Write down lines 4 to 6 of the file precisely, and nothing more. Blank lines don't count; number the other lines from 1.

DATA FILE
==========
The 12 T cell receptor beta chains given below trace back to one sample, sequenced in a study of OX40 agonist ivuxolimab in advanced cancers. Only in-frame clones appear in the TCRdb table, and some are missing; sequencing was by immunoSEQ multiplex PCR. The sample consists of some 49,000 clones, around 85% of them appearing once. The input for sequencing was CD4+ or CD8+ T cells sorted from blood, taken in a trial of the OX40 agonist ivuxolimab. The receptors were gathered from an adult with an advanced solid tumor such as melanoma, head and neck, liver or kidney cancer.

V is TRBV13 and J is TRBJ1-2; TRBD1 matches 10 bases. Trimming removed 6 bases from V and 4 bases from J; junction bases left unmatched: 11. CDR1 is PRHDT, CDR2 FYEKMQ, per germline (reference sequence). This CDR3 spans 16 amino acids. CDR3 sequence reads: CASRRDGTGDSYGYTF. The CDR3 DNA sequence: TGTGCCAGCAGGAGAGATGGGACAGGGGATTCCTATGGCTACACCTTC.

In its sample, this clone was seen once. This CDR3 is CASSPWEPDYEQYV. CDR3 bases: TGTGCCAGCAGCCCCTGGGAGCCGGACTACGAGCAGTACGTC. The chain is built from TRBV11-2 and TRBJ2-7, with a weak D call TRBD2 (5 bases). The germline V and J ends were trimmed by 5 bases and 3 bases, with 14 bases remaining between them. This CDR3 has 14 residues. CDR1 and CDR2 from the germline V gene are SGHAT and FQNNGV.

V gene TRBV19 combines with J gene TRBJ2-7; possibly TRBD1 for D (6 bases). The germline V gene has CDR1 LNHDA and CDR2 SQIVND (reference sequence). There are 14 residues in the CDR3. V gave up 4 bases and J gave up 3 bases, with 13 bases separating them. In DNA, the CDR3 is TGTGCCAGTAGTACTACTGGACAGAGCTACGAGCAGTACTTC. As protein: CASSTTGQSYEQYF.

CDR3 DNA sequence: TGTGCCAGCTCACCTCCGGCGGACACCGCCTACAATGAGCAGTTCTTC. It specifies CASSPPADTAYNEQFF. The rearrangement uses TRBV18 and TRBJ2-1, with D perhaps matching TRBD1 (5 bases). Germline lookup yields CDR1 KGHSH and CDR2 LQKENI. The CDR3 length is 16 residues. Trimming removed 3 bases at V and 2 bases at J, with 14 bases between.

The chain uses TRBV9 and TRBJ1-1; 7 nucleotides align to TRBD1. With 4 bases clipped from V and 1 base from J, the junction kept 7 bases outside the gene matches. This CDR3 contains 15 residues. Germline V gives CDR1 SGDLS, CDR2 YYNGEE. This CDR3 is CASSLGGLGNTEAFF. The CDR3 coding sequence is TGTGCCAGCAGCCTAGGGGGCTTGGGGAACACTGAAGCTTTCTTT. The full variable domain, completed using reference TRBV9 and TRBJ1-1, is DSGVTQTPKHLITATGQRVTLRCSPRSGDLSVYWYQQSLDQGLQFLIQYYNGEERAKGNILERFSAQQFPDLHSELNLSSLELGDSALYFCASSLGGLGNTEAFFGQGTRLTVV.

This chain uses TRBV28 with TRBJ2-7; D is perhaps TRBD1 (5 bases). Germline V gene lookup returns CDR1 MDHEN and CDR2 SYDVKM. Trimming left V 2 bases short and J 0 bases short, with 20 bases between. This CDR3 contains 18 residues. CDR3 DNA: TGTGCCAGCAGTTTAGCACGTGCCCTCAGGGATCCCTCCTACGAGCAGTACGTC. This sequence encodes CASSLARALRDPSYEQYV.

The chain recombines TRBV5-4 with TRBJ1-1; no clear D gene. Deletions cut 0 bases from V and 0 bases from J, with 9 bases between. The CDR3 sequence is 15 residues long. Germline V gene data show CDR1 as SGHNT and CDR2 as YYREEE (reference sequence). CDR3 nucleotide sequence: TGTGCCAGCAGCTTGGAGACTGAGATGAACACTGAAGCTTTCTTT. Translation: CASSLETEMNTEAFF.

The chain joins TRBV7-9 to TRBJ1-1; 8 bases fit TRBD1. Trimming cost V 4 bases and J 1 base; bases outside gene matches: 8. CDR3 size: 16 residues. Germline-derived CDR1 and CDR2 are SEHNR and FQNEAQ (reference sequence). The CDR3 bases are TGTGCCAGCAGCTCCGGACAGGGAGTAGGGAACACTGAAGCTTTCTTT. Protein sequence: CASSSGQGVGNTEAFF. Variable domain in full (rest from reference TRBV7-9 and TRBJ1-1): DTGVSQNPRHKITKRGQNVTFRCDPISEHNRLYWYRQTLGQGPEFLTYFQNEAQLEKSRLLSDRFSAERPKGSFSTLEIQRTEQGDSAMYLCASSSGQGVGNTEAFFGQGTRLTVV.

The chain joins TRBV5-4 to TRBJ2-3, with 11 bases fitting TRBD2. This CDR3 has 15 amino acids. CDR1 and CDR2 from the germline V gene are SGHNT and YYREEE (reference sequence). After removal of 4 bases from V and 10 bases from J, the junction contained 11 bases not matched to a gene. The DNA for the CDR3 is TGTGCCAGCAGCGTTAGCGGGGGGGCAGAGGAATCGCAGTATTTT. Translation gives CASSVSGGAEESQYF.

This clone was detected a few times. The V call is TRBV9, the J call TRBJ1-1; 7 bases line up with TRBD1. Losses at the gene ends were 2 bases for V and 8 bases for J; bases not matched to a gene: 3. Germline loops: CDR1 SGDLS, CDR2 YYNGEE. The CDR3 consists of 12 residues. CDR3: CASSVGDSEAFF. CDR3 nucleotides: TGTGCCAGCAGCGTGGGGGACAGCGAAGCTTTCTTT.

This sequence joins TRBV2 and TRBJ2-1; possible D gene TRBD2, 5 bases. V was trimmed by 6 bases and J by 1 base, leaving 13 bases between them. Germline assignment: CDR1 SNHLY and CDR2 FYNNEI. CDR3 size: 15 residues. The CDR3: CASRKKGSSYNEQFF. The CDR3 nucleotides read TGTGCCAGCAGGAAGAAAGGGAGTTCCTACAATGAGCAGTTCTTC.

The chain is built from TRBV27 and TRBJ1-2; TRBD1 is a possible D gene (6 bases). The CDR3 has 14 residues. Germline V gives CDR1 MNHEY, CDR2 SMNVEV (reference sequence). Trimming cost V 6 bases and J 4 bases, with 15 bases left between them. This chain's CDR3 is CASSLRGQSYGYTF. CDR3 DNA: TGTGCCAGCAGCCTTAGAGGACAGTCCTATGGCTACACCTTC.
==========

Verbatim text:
V gene TRBV19 combines with J gene TRBJ2-7; possibly TRBD1 for D (6 bases). The germline V gene has CDR1 LNHDA and CDR2 SQIVND (reference sequence). There are 14 residues in the CDR3. V gave up 4 bases and J gave up 3 bases, with 13 bases separating them. In DNA, the CDR3 is TGTGCCAGTAGTACTACTGGACAGAGCTACGAGCAGTACTTC. As protein: CASSTTGQSYEQYF.

CDR3 DNA sequence: TGTGCCAGCTCACCTCCGGCGGACACCGCCTACAATGAGCAGTTCTTC. It specifies CASSPPADTAYNEQFF. The rearrangement uses TRBV18 and TRBJ2-1, with D perhaps matching TRBD1 (5 bases). Germline lookup yields CDR1 KGHSH and CDR2 LQKENI. The CDR3 length is 16 residues. Trimming removed 3 bases at V and 2 bases at J, with 14 bases between.

The chain uses TRBV9 and TRBJ1-1; 7 nucleotides align to TRBD1. With 4 bases clipped from V and 1 base from J, the junction kept 7 bases outside the gene matches. This CDR3 contains 15 residues. Germline V gives CDR1 SGDLS, CDR2 YYNGEE. This CDR3 is CASSLGGLGNTEAFF. The CDR3 coding sequence is TGTGCCAGCAGCCTAGGGGGCTTGGGGAACACTGAAGCTTTCTTT. The full variable domain, completed using reference TRBV9 and TRBJ1-1, is DSGVTQTPKHLITATGQRVTLRCSPRSGDLSVYWYQQSLDQGLQFLIQYYNGEERAKGNILERFSAQQFPDLHSELNLSSLELGDSALYFCASSLGGLGNTEAFFGQGTRLTVV.